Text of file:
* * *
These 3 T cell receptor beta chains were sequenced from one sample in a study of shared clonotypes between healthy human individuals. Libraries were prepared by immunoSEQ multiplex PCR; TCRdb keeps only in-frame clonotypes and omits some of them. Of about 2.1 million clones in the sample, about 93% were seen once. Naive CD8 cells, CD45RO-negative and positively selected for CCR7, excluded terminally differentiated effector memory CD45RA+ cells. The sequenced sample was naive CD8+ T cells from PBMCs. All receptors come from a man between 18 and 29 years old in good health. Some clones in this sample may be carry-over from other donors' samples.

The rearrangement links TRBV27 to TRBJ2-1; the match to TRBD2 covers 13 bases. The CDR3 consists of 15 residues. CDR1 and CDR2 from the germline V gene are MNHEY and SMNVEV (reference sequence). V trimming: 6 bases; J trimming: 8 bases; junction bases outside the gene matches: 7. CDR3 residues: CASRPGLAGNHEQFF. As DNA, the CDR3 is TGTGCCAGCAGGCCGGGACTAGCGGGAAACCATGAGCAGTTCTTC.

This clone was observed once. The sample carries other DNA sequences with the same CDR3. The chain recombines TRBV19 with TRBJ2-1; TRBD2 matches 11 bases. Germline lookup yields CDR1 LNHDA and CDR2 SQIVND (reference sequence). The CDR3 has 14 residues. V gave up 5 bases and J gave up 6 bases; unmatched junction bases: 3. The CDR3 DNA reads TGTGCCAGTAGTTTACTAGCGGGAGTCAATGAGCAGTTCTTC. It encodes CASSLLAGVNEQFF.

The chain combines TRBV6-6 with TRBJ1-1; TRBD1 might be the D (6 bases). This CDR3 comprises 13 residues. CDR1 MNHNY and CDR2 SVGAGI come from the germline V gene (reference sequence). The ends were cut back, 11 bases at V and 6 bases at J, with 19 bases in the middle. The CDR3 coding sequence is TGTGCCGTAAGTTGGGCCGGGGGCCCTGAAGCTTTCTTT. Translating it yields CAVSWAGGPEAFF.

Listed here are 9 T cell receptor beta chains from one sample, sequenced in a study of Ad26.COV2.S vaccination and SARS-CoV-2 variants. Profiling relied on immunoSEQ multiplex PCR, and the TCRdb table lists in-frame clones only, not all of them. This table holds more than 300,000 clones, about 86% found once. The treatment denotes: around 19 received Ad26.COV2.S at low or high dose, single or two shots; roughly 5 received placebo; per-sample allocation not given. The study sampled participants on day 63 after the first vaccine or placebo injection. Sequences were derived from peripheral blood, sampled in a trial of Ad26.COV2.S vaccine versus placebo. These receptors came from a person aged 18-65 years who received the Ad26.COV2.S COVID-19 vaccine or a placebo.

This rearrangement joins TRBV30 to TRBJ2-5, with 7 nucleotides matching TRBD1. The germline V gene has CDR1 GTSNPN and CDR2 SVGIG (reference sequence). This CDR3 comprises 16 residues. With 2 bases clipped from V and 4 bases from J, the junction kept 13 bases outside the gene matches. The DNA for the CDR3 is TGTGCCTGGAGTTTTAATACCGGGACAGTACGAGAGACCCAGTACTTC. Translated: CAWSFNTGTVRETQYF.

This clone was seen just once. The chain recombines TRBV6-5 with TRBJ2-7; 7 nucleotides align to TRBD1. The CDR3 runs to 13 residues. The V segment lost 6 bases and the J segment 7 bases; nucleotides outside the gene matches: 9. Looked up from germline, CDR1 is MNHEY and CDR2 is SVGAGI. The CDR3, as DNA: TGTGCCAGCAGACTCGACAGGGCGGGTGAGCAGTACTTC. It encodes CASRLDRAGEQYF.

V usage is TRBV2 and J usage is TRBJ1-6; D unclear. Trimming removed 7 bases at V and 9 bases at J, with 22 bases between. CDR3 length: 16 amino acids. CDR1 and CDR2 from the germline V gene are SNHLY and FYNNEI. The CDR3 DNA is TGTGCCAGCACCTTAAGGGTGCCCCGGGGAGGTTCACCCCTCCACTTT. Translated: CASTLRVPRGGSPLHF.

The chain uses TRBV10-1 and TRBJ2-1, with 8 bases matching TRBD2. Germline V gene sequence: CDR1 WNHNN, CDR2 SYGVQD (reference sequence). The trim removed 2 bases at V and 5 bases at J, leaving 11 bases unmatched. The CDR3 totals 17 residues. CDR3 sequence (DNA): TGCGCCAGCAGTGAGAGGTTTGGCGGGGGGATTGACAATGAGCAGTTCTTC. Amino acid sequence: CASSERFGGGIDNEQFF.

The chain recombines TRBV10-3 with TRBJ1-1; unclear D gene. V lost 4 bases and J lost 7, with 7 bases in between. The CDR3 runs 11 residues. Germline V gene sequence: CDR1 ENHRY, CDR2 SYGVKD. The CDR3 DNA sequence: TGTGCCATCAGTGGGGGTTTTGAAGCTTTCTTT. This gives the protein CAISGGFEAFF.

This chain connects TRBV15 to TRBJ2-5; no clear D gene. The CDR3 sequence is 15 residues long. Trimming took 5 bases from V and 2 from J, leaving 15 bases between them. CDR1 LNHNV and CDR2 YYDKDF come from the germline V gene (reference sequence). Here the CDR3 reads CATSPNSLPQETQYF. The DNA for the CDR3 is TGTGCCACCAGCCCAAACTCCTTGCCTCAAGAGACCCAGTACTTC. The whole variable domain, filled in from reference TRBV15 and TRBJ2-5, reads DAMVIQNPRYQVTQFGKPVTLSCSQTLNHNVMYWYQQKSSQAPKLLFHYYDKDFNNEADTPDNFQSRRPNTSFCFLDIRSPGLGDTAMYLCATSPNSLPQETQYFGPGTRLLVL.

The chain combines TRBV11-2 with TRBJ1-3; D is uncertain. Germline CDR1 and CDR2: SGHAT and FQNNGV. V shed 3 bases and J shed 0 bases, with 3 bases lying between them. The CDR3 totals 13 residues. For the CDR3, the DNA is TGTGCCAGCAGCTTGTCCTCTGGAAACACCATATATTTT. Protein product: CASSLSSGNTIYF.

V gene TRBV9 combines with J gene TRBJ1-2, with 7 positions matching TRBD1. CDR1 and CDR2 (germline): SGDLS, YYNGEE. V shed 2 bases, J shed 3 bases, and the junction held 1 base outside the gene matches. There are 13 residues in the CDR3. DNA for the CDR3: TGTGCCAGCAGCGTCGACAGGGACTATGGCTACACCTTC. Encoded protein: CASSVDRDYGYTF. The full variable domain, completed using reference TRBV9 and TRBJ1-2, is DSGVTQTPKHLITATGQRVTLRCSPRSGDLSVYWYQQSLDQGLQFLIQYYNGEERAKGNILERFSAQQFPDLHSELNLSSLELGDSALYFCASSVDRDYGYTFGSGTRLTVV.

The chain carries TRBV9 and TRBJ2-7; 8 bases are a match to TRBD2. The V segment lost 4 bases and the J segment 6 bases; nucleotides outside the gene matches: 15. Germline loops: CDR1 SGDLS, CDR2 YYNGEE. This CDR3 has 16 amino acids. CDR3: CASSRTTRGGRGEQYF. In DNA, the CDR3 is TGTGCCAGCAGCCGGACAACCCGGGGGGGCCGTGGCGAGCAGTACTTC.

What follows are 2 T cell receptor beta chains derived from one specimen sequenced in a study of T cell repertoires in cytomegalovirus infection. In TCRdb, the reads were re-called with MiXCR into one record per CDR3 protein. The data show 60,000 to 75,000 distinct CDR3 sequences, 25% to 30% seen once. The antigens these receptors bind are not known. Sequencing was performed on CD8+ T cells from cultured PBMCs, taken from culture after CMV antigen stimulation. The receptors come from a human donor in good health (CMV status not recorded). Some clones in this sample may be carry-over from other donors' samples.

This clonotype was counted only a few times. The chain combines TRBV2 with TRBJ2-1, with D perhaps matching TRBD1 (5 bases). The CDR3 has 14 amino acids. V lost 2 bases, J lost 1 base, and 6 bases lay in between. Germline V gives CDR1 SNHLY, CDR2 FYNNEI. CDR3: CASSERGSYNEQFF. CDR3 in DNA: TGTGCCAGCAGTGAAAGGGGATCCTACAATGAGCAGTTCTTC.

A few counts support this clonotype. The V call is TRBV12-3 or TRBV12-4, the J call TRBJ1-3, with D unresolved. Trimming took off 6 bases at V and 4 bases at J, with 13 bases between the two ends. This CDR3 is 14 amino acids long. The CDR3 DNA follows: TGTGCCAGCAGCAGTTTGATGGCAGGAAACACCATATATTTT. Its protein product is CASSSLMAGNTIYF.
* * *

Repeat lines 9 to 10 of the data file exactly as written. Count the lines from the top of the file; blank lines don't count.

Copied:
The chain uses TRBV10-1 and TRBJ2-1, with 8 bases matching TRBD2. Germline V gene sequence: CDR1 WNHNN, CDR2 SYGVQD (reference sequence). The trim removed 2 bases at V and 5 bases at J, leaving 11 bases unmatched. The CDR3 totals 17 residues. CDR3 sequence (DNA): TGCGCCAGCAGTGAGAGGTTTGGCGGGGGGATTGACAATGAGCAGTTCTTC. Amino acid sequence: CASSERFGGGIDNEQFF.

The chain recombines TRBV10-3 with TRBJ1-1; unclear D gene. V lost 4 bases and J lost 7, with 7 bases in between. The CDR3 runs 11 residues. Germline V gene sequence: CDR1 ENHRY, CDR2 SYGVKD. The CDR3 DNA sequence: TGTGCCATCAGTGGGGGTTTTGAAGCTTTCTTT. This gives the protein CAISGGFEAFF.